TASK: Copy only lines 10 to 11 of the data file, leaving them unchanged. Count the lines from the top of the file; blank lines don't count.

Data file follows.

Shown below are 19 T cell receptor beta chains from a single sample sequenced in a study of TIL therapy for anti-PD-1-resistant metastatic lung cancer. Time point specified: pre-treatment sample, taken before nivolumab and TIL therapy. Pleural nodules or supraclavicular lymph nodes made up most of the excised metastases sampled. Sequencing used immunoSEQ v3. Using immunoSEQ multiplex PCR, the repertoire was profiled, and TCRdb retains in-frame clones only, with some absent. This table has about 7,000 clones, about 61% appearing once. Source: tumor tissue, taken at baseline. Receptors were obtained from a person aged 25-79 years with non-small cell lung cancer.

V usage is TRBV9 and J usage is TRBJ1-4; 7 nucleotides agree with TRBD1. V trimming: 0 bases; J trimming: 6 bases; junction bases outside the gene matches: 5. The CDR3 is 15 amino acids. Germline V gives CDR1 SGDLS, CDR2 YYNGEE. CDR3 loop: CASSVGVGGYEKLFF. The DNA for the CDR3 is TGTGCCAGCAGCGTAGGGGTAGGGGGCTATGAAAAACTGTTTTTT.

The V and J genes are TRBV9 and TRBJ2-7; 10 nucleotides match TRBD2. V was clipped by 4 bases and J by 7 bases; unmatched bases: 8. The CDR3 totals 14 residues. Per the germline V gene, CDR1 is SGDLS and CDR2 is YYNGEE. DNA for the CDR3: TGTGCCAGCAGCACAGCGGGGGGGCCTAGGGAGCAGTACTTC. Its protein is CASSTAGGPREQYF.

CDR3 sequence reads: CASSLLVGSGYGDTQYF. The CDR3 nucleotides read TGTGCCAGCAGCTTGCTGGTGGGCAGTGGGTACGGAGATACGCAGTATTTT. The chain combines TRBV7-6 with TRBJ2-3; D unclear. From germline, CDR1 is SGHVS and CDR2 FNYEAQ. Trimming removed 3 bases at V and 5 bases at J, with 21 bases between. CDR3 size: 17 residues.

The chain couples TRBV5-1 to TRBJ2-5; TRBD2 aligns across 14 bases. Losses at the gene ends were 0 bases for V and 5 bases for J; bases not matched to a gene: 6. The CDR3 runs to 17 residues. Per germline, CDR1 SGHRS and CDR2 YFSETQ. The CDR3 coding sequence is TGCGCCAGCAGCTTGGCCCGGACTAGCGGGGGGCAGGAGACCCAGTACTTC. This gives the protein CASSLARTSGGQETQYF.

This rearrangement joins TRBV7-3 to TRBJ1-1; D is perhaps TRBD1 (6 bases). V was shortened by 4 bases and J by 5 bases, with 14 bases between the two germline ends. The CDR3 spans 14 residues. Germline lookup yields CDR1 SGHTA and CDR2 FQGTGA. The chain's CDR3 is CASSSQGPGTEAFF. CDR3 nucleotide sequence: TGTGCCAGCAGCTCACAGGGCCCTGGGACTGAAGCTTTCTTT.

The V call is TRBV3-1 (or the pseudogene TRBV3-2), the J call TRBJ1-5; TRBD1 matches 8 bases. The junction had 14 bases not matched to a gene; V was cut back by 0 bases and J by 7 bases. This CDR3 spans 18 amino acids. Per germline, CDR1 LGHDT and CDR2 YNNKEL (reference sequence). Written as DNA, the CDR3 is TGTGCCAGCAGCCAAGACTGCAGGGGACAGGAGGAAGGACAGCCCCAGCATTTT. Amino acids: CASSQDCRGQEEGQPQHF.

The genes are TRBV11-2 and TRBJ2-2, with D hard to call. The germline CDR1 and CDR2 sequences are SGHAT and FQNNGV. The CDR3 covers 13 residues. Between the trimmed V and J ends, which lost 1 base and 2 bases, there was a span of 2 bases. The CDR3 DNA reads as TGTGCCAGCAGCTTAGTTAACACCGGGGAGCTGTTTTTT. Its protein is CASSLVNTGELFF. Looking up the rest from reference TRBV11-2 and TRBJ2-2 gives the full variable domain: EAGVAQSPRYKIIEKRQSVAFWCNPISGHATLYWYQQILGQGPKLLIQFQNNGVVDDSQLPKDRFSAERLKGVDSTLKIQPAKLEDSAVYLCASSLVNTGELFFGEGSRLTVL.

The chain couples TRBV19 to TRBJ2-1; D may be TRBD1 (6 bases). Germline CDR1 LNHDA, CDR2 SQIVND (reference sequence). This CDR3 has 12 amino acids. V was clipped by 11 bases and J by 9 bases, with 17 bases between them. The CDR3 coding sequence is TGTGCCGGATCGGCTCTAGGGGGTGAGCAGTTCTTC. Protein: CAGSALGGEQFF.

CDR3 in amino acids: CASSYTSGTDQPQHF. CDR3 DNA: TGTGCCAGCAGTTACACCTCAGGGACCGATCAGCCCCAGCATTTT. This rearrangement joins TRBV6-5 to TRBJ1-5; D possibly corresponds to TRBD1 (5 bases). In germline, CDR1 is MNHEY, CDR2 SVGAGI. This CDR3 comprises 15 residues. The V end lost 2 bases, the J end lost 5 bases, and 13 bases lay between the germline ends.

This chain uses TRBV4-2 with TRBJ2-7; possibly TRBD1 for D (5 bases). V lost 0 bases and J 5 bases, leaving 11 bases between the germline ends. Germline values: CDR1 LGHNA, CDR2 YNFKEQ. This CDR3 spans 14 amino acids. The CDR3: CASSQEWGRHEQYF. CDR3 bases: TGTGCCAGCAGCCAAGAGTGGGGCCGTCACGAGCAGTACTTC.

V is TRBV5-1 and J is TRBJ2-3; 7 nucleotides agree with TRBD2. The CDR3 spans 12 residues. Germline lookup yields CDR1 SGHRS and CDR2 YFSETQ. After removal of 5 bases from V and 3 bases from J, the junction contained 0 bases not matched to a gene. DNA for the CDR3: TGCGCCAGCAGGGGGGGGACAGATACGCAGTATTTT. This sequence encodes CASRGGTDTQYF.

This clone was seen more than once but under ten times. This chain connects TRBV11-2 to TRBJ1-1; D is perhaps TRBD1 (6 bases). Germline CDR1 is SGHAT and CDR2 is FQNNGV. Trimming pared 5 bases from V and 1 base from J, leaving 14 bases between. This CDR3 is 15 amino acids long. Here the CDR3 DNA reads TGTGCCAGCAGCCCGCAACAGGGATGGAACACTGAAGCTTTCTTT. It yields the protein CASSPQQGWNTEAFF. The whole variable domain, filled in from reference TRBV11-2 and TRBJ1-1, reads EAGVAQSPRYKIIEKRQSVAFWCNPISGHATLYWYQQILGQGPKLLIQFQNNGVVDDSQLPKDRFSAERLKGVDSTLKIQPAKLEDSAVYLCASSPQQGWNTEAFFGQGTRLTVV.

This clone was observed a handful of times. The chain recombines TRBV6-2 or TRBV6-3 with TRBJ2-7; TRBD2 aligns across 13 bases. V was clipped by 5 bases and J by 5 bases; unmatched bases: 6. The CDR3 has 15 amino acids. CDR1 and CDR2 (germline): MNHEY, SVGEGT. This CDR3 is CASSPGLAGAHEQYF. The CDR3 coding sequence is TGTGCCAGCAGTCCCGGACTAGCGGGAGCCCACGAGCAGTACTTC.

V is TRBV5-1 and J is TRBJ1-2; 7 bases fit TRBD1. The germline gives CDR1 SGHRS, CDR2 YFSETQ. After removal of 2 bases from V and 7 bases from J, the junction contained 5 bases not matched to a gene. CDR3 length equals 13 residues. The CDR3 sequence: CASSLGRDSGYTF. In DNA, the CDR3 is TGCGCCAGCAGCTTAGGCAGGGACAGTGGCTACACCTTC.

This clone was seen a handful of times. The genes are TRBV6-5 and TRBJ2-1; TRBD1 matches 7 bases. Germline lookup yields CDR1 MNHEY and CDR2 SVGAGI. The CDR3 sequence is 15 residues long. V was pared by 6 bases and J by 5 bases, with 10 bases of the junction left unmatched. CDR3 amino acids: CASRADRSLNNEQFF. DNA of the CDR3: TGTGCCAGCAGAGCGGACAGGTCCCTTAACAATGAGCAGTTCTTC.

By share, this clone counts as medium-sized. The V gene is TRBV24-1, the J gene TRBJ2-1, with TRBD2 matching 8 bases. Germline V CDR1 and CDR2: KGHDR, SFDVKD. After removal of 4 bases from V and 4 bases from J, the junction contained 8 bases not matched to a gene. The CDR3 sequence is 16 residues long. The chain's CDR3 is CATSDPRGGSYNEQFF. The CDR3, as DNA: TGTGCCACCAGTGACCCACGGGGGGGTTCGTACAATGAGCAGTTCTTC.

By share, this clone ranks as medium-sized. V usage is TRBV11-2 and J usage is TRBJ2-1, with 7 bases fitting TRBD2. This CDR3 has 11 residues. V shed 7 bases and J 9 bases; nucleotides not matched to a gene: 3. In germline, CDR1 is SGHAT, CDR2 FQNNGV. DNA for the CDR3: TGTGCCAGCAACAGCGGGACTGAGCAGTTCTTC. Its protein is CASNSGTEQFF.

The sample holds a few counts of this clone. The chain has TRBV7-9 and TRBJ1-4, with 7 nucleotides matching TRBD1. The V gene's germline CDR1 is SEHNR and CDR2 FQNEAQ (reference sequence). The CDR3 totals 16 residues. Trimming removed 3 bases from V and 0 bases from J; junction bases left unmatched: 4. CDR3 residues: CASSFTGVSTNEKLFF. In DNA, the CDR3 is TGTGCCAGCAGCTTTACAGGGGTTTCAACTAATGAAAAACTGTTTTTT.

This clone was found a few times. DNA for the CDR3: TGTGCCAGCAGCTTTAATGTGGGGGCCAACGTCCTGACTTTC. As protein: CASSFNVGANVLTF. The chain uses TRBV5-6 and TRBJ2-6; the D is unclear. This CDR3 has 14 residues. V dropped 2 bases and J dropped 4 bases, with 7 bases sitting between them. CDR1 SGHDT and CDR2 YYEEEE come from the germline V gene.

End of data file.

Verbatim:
CDR3 in amino acids: CASSYTSGTDQPQHF. CDR3 DNA: TGTGCCAGCAGTTACACCTCAGGGACCGATCAGCCCCAGCATTTT. This rearrangement joins TRBV6-5 to TRBJ1-5; D possibly corresponds to TRBD1 (5 bases). In germline, CDR1 is MNHEY, CDR2 SVGAGI. This CDR3 comprises 15 residues. The V end lost 2 bases, the J end lost 5 bases, and 13 bases lay between the germline ends.

This chain uses TRBV4-2 with TRBJ2-7; possibly TRBD1 for D (5 bases). V lost 0 bases and J 5 bases, leaving 11 bases between the germline ends. Germline values: CDR1 LGHNA, CDR2 YNFKEQ. This CDR3 spans 14 amino acids. The CDR3: CASSQEWGRHEQYF. CDR3 bases: TGTGCCAGCAGCCAAGAGTGGGGCCGTCACGAGCAGTACTTC.